‘I was raised here’ – New Era Estate businesses on being forced out ahead of demolition

PUBLISHED: 10:24 11 November 2019 | UPDATED: 10:24 11 November 2019

Mahmut Dogan outside his salon. Picture: Freya Pickford

Mahmut Dogan outside his salon. Picture: Freya Pickford


Business owners on Hoxton’s New Era Estate have spoken of their sadness at being forced out of their units ahead of demolition work.

Elif Zarani in her alterations shop. Picture: Freya PickfordElif Zarani in her alterations shop. Picture: Freya Pickford

Charity landlord Dolphin Living has submitted a planning application to rebuild the estate with 199 new homes, including new retail units replacing the existing ones in Whitmore Road.

Families on the 96-home estate, who pay means-tested rent, have backed the plans. They will be moved into properties currently being built above Kingsland Fire Station before having the option to return under the same rent agreement.

But business owners are devastated about the demolition as they now have to find new units. Dolphin says it is helping them find new spaces and promised them the chance to return, but both are easier said than done.

Elif Zarani, 52 from Peckham, opened her tailor's Quality Alterations in 2002. She said Dolphin has offered her money to help with her move but it's not enough.

Barry Jones outside his cleaning supply shop. Picture: Freya PickfordBarry Jones outside his cleaning supply shop. Picture: Freya Pickford

She said: "I have a depression because I've been constantly worrying about what will happen and I can't find another place because it's too expensive. I don't want to lose all my customers who are like family to me."

Zainul Rassul opened Mulla's butchers shop 15 years ago.

He said: "I feel awful. They're supposed to organise a place for us but they've given us no help. I'm 62 now and no one will give me a job. I don't know what will happen."

Barry Jones opened his cleaning supplies shop nearly 10 years ago and was born in the flats opposite the estate.

Jenni Gwiazdowski of London Bike Kitchen.Jenni Gwiazdowski of London Bike Kitchen.

Barry said: "I was raised here. It's really sad because we've been here for years. It's been a stressful time and we're panicking."London Bike Kitchen Director Jenni Gwiazdowski opened her non-profit DIY bike workshop in 2011. She contacted Hackney Council, which has helped her with an application for a new space.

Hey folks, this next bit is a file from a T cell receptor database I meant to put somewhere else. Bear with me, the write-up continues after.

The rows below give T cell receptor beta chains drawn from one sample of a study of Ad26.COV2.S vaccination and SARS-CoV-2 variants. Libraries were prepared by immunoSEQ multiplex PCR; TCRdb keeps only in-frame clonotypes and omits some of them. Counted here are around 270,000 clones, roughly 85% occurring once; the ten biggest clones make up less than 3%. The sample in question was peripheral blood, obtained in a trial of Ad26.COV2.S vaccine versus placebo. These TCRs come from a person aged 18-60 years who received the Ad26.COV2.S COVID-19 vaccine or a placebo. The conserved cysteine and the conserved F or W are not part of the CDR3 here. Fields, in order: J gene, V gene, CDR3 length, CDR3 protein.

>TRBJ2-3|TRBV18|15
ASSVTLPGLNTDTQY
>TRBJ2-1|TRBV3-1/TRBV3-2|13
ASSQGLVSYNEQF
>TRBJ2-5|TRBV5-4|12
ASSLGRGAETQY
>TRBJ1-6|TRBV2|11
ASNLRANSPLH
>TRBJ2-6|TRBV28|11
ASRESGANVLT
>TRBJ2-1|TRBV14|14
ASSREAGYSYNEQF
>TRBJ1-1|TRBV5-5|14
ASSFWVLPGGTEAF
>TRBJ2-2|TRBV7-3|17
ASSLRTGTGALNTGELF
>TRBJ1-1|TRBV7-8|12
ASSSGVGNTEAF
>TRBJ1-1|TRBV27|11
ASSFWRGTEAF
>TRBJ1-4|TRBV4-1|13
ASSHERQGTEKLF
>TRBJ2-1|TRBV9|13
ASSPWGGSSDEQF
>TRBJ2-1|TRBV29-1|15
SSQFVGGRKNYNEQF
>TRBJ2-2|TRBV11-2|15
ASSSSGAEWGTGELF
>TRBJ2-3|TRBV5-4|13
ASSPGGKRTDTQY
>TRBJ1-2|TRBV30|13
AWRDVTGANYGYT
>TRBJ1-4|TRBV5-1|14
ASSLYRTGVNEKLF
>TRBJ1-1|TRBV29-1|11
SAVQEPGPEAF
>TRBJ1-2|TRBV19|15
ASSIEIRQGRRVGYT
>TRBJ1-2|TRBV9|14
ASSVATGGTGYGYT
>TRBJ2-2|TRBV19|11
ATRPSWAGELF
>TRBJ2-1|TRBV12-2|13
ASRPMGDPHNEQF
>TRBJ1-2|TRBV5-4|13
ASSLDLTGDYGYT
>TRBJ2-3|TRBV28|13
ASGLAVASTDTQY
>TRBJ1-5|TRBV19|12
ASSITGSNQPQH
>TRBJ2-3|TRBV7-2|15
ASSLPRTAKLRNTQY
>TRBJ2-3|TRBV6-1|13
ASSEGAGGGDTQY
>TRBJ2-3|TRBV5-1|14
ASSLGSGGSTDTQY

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She said: "This is the second eviction notice we've been given and it's really stressful. This time it seems like the residents were looked after but the shopkeepers weren't and we've been kept in the dark about a lot of stuff."

Mahmut Dogan has owned Ozan salon for twenty years. He has also found a space to relocate to but said his neighbours have not been so lucky.

"I feel very sad," he told the Gazette. "The little boys whose hair I cut I once cut now bring their own kids to my salon and this will all change.

"We need more help to find another place from the council. The estimated bills for the renovation of my new shop are very high and I don't have the money right now," he said.

Bike Kitchen employee Amy Gibson added: "All of these shops are community based. It's not just the moving process that's stressful; it's also the last two years of the threat of eviction."

In January last year Dolphin CEO Olivia Harris told the Gazette the estate hadn't been "particularly well looked after", leaving no choice but to demolish it.

She also said the plan was to build as much "genuinely affordable" housing as possible - that is, social rent, shared ownership or London living rent, which is based on average incomes in the area

But the plans submitted in July include no social rent homes and only 35 per cent affordable housing - below Hackney's 50pc policy. Of those, 30pc will be living rent and 70pc will be 80pc of market rent - the old "affordable" definition coined by Boris Johnson when he was London mayor.

A spokesperson from Dolphin said they kept shopkeepers updated through regular newsletters and meetings.

They said: "In these five years, Dolphin Living has ensured that there have been no increases in commercial rents meaning they continue remain amongst the lowest in the area. However, we understand the impact these improvement works will have on the shopkeepers.

"We will continue to work with Hackney Council to help these tenants find suitable premises within the area, and are committed to allowing current tenants the opportunity to return to the rebuilt estate. We have also ensured the provision of flexible notice periods and rent free periods at the end of their leases so that they are not paying rent on multiple premises," they added.

"Dolphin Living's offer of financial assistance to the commercial tenants reflects the fact that there have been no rent increases since 2014 and the three months' rent free period coupled to the flexible notice period. This is significantly above and beyond what would normally be the case with the end of a commercial lease."

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